Nomadic Challenges And Civilized Responses

Edited By: R. A.Guisepi

 

 

 

The Rise And Spread Of Pastoral Nomadism

 

     The domestication of animals also made possible an alternative basis for

the support and organization of human societies - nomadic pastoralism. We do

not know when genuinely nomadic societies first came into existence because

the peoples who developed them had no written records and their wood-, hide-,

and bone-based material culture deteriorated rapidly in the harsh steppe and

semi-desert environments in which they lived. But it is likely that the

nomadic alternatives to sedentary agriculture emerged sometime after the first

civilizations, and that nomadic herders were quite widely distributed by 1500

B.C. It is also probable that pastoral nomadism originated among peoples who

had been driven with their herds from the fertile river valleys of the

civilized cores or among hunting-and-gathering bands that captured

domesticated livestock in raids on agricultural villages.

 

     The nomadic peoples led their herds into the grassy but sparsely

inhabited plains of central Eurasia. In this vast area and in similar zones in

Sudanic and East Africa, Arabia, and highland South America, refugees and

raiders found ample pasturage for their herds and discovered that they could

subsist on the products the animals supplied. The regions into which nomadism

spread received enough rainfall (considerably more then than today) to support

the grasses and other plant life on which herd animals feed, but not nearly

enough for sedentary farming. Thus, nomadic peoples occupied lands that could

not be claimed by rapidly growing farming populations. As they spread through

the steppes and savannas, the pastoralists displaced the original

hunting-and-gathering peoples or prompted them to adopt the herding

life-style, which was better suited to the plains environment. The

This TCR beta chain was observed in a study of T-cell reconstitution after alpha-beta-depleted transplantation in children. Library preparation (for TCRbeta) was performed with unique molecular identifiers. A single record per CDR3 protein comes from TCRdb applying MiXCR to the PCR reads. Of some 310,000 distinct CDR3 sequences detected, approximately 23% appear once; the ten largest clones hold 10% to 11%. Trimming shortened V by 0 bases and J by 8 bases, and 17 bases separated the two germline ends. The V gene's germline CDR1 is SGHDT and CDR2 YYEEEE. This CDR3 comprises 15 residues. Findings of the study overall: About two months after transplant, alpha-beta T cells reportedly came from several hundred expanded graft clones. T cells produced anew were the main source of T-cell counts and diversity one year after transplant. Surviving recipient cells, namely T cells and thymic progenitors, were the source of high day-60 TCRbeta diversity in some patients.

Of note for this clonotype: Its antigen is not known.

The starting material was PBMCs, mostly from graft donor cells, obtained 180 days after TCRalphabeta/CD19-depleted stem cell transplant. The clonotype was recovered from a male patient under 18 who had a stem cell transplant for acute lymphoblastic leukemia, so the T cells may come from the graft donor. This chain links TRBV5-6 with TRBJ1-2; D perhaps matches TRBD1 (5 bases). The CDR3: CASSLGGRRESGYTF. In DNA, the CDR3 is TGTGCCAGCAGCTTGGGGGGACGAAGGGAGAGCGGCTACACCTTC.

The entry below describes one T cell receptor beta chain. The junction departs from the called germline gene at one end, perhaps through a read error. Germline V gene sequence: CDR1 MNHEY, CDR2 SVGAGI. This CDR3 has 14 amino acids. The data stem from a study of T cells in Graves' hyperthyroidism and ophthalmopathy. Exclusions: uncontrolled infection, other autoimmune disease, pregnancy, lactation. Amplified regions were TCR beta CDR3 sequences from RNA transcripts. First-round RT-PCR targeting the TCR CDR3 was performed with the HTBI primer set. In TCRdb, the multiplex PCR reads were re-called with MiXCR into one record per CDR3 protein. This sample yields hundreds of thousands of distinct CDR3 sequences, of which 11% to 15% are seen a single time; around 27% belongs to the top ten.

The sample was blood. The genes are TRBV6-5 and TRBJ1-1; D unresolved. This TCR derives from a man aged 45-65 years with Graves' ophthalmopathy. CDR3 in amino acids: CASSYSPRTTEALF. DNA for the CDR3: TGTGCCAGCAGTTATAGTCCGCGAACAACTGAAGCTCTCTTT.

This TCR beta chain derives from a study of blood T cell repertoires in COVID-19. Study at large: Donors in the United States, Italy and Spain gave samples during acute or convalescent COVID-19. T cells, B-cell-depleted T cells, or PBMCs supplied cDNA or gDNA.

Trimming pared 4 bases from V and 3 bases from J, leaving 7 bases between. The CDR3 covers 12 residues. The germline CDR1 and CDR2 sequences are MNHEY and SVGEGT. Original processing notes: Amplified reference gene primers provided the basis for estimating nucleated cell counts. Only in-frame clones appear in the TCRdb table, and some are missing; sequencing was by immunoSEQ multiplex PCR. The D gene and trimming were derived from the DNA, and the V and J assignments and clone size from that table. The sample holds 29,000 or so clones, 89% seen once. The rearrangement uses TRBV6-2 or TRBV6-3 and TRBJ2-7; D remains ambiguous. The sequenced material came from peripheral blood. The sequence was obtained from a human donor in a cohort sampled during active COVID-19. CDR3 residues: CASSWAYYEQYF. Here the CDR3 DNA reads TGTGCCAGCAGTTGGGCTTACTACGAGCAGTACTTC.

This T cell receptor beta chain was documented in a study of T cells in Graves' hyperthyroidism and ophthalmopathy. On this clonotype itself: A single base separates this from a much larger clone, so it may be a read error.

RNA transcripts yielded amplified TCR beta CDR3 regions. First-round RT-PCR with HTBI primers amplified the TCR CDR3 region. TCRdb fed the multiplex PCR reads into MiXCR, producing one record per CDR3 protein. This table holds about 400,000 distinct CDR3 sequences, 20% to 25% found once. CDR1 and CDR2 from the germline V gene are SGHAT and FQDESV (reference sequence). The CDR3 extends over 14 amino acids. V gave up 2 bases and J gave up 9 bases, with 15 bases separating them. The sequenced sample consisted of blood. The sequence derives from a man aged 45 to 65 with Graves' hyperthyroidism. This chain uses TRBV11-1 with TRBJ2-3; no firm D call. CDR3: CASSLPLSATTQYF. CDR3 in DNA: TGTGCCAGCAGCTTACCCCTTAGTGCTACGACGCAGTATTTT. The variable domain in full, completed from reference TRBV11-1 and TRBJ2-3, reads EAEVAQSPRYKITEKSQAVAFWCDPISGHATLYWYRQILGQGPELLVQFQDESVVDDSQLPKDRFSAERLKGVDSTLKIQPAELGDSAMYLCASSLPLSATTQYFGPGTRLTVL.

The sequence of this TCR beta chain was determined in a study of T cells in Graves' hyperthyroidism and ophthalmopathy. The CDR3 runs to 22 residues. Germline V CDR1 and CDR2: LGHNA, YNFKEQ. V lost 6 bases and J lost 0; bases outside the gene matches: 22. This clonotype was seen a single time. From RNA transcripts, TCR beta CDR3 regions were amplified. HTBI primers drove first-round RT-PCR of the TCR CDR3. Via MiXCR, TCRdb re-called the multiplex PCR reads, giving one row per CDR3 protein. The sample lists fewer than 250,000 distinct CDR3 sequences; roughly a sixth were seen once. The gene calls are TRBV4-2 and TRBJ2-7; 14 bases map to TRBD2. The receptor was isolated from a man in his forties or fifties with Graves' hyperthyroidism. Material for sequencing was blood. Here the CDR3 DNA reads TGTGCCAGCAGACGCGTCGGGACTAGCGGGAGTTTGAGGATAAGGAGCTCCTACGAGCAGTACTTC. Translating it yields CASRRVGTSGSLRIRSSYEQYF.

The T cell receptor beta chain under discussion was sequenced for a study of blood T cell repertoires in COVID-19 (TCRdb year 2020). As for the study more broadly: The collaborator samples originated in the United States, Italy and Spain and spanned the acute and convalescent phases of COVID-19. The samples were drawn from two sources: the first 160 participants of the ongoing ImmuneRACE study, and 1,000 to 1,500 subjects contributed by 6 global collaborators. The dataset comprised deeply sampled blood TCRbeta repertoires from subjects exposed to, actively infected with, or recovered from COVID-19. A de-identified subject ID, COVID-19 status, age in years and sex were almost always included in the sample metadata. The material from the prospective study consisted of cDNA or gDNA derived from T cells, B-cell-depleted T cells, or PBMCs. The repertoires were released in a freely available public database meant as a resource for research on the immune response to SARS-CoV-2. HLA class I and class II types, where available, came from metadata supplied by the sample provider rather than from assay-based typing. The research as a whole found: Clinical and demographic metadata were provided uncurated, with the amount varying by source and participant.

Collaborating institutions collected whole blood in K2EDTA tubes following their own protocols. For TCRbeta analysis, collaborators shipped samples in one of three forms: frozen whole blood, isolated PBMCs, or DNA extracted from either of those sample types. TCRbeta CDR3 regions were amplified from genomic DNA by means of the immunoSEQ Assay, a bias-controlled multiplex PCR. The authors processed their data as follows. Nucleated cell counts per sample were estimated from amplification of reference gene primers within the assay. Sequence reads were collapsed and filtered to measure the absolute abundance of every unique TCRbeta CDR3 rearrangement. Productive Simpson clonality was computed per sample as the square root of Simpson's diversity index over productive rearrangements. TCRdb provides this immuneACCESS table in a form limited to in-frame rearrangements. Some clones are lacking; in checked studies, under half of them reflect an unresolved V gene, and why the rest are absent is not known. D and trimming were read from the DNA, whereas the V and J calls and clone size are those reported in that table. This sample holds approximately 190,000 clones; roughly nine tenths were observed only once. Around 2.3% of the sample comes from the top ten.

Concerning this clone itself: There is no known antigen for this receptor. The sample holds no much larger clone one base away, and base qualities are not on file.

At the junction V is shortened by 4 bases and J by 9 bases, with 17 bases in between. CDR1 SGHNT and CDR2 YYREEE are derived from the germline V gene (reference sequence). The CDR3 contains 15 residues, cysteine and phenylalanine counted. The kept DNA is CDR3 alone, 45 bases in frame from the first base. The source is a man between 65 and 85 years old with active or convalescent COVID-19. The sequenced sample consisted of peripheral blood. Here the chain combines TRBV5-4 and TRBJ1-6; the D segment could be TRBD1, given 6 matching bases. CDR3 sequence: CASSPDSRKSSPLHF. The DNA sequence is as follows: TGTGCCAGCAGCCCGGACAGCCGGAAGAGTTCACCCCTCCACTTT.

pastoralists in turn continued to hunt the abundant game animals for both the

meat and the furs they provided.

 

The Horse Nomads

 

     The first nomadic peoples about whom we know a good deal are the

Indo-European tribes of the middle centuries of the 2d millennium B.C. For

over a millennium thereafter they threatened the early civilizations of the

Middle East and the Indus plains. Some Indo-European peoples, such as the

Hittites and Hyksos, also established their own empires and centers of

civilization, while others, such as the early Greeks, settled in the lands to

which they migrated. As late as the last centuries B.C., these settled groups

still struggled to fight off the incursions of later Indo-European migrants

such as the Scythians, who invaded Europe and Asia Minor, and the Kushanas,

who established an empire spanning Northwest India and central Asia. Some

Indo-European peoples migrated eastward, where they contested with other

nomadic peoples for grazing lands, and invaded northwest India, where they

proved an increasing menace to Harappan civilization.

 

     Interestingly, the earliest Indo-European invaders did not ride the

horses that they raised in great numbers and prized as symbols of wealth and

status. Instead they fought from war chariots drawn by one or two horses. With

the development of increasingly effective bridles and stirrups, however,

Indo-European warriors increasingly rode horses to migrate or do battle.

 

     Another nomadic group that played a major role in the age of classical

civilizations were the Hsiung-nu (later known in Europe as the Huns). The

devastation wrought by Hsiung-nu incursions into China, beginning in the 4th

century B.C., presaged the calamities that would befall India and Europe

centuries later when the Huns toppled the Gupta Empire and smashed into the

crumbling Roman Empire. The eastern branches of the Hsiung-nu tribes also

competed for pasturelands with peoples such as the Tungus, while the Huns to

the west fought constantly with sheep- and goat-herding nomadic peoples

speaking a variety of Turkic languages. From the era of the Indo-European

migrations, droughts and intertribal warfare periodically drove large bands of

central Asian nomads into the sedentary agricultural zones that fringed their

far-flung steppe homelands. Their migrations played a major role in the rise

and fall of empires in the civilized cores from the time of these first

incursions to the era of the Turkic and Mongol explosions of the 11th through

the 14th centuries A.D.

 

The Reindeer Herders Of The North

 

     It is possible that reindeer-herding nomads like the Lapps were migrating

with their flocks across the tundra of northern Europe even before the nomadic

pattern spread to the steppe regions of central Asia. In the bogs of

Scandinavia archeologists have found the remains of sledges dating as early as

the Late Paleolithic era. The earliest of these sledges were probably pulled

by teams of dogs or men on rudimentary skis. But by the early Neolithic

period, tamed reindeer were used, suggesting that pastoral nomadism had been

established in the region. Despite their early appearance, the